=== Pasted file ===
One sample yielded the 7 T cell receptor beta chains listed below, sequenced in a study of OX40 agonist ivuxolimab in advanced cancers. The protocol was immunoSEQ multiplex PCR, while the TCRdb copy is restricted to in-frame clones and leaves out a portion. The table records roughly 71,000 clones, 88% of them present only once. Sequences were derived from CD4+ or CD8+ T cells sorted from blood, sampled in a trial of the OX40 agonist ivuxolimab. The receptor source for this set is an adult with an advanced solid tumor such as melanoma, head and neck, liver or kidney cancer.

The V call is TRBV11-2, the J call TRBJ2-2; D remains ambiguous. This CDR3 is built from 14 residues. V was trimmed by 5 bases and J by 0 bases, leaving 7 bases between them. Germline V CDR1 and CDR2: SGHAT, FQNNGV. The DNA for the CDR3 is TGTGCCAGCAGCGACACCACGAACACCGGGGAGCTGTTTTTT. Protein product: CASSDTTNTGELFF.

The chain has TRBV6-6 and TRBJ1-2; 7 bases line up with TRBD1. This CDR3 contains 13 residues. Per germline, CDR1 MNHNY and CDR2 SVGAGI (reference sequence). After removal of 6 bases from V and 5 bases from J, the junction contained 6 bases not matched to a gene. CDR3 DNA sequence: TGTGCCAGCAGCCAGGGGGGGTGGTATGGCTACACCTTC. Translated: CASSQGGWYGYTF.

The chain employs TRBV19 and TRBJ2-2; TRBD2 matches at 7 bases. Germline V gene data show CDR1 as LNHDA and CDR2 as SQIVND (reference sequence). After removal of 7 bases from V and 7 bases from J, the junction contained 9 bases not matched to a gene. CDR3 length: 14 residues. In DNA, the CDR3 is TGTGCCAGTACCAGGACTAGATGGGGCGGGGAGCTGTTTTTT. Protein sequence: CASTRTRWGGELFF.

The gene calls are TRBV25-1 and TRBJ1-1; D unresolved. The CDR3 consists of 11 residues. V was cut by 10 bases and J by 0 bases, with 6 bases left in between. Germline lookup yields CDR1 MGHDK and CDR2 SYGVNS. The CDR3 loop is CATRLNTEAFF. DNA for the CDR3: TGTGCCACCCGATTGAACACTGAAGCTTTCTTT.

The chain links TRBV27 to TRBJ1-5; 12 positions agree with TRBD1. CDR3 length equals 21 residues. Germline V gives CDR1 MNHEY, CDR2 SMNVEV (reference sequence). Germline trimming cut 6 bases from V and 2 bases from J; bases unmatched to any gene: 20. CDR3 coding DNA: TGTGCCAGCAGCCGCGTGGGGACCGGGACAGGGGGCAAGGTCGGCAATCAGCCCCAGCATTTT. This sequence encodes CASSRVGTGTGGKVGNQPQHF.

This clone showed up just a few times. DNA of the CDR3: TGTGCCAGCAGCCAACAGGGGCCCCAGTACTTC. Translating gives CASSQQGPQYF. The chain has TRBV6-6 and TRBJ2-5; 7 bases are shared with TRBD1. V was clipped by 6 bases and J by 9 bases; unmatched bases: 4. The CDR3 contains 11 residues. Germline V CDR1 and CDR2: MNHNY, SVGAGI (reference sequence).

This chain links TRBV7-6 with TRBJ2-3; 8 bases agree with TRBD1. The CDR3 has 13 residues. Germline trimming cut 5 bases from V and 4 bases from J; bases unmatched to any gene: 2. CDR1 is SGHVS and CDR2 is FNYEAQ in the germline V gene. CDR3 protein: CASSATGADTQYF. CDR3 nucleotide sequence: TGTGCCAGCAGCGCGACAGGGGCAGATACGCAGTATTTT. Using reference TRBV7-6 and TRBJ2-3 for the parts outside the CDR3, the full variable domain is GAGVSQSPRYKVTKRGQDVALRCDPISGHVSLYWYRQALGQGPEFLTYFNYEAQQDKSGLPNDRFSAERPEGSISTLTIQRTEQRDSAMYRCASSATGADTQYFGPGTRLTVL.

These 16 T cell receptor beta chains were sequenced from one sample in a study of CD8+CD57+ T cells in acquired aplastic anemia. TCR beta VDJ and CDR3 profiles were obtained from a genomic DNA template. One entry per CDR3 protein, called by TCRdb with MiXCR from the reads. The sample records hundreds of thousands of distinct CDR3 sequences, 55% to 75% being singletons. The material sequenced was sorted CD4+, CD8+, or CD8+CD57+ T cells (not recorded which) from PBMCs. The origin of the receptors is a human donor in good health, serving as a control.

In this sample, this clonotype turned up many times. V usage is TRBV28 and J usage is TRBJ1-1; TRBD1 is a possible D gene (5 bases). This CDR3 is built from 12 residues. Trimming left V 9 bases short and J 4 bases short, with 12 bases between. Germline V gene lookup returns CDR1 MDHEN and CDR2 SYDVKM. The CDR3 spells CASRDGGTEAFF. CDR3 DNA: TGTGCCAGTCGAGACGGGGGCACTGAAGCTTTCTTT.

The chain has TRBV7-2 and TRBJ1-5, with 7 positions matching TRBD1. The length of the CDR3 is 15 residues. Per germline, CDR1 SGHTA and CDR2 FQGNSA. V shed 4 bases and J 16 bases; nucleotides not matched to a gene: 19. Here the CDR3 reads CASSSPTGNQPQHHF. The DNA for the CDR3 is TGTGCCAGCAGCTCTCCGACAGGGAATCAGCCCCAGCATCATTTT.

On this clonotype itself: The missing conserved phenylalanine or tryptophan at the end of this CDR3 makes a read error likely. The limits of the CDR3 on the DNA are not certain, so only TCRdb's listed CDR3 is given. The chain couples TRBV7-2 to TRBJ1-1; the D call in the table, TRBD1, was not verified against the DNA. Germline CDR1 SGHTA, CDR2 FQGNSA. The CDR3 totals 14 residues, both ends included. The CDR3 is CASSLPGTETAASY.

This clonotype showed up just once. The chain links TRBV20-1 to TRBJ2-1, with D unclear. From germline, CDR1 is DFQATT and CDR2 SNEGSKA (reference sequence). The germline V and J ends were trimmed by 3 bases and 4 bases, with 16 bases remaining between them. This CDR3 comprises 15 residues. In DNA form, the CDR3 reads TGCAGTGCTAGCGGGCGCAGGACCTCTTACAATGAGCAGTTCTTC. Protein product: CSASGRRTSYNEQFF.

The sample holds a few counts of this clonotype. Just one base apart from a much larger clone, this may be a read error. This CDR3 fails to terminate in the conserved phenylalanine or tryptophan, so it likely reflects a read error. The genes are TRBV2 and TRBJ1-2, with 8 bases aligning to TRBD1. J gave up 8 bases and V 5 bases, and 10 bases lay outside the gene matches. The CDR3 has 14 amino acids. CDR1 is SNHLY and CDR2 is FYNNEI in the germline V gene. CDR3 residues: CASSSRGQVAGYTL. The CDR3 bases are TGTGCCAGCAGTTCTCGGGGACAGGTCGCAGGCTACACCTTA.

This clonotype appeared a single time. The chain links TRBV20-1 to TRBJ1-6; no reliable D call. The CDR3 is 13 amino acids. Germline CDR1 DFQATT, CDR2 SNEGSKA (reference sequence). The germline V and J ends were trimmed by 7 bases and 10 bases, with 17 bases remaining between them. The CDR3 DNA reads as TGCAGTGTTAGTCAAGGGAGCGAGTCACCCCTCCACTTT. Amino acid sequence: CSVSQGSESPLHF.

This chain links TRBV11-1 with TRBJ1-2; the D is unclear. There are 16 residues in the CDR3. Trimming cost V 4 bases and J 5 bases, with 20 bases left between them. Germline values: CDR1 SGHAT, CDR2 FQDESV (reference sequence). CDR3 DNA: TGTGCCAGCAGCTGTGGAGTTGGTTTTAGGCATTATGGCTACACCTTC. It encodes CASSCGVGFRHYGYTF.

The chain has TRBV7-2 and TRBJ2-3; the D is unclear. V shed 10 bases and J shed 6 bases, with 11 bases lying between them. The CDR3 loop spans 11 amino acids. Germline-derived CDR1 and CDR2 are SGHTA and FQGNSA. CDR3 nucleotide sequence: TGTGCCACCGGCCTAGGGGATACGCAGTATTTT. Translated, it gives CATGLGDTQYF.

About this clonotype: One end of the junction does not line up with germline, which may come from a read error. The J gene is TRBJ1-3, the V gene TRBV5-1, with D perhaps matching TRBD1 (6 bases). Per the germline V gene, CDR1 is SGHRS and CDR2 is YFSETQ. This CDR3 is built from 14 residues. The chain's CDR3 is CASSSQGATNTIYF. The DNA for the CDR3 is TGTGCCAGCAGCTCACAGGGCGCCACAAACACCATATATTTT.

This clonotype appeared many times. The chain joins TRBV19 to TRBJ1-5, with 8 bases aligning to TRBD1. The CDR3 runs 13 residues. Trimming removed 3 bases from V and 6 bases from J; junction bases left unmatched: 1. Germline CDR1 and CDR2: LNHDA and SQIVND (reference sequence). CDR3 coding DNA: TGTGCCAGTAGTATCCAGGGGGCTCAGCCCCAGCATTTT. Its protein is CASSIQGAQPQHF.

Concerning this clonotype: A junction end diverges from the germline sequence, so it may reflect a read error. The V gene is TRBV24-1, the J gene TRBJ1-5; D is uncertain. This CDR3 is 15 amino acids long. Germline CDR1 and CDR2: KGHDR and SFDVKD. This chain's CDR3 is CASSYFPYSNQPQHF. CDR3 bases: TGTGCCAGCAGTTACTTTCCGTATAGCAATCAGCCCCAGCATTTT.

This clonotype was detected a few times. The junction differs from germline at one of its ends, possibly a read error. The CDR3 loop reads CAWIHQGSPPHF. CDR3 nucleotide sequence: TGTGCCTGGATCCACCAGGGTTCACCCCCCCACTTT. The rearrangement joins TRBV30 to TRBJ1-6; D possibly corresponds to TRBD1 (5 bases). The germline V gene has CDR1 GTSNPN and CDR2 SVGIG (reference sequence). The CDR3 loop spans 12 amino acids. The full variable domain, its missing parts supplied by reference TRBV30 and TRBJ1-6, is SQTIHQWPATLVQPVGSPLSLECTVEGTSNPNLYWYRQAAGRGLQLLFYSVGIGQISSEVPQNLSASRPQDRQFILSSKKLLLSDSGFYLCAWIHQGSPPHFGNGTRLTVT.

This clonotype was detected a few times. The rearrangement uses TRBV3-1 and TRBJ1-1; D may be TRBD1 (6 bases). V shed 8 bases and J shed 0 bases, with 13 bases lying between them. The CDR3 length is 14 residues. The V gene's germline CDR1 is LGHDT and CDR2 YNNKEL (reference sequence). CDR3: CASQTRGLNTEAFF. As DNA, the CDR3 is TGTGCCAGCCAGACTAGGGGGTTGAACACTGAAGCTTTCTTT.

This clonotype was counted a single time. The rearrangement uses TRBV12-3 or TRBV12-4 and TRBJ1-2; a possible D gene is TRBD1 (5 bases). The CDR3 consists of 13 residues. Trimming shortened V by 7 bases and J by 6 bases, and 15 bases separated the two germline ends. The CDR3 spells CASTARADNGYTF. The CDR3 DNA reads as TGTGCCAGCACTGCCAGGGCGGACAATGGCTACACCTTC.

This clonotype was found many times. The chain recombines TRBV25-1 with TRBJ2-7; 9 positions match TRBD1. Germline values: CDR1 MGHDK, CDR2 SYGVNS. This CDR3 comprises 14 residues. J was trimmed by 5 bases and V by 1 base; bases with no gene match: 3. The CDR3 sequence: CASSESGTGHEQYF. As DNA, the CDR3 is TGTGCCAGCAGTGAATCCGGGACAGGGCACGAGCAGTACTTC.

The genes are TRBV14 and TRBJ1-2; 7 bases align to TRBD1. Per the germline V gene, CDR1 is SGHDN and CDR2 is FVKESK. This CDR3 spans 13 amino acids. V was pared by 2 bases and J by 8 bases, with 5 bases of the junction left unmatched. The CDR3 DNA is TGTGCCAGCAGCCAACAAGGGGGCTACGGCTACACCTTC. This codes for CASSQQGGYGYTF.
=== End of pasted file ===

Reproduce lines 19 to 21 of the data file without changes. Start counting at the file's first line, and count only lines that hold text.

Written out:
This clonotype appeared many times. The chain joins TRBV19 to TRBJ1-5, with 8 bases aligning to TRBD1. The CDR3 runs 13 residues. Trimming removed 3 bases from V and 6 bases from J; junction bases left unmatched: 1. Germline CDR1 and CDR2: LNHDA and SQIVND (reference sequence). CDR3 coding DNA: TGTGCCAGTAGTATCCAGGGGGCTCAGCCCCAGCATTTT. Its protein is CASSIQGAQPQHF.

Concerning this clonotype: A junction end diverges from the germline sequence, so it may reflect a read error. The V gene is TRBV24-1, the J gene TRBJ1-5; D is uncertain. This CDR3 is 15 amino acids long. Germline CDR1 and CDR2: KGHDR and SFDVKD. This chain's CDR3 is CASSYFPYSNQPQHF. CDR3 bases: TGTGCCAGCAGTTACTTTCCGTATAGCAATCAGCCCCAGCATTTT.

This clonotype was detected a few times. The junction differs from germline at one of its ends, possibly a read error. The CDR3 loop reads CAWIHQGSPPHF. CDR3 nucleotide sequence: TGTGCCTGGATCCACCAGGGTTCACCCCCCCACTTT. The rearrangement joins TRBV30 to TRBJ1-6; D possibly corresponds to TRBD1 (5 bases). The germline V gene has CDR1 GTSNPN and CDR2 SVGIG (reference sequence). The CDR3 loop spans 12 amino acids. The full variable domain, its missing parts supplied by reference TRBV30 and TRBJ1-6, is SQTIHQWPATLVQPVGSPLSLECTVEGTSNPNLYWYRQAAGRGLQLLFYSVGIGQISSEVPQNLSASRPQDRQFILSSKKLLLSDSGFYLCAWIHQGSPPHFGNGTRLTVT.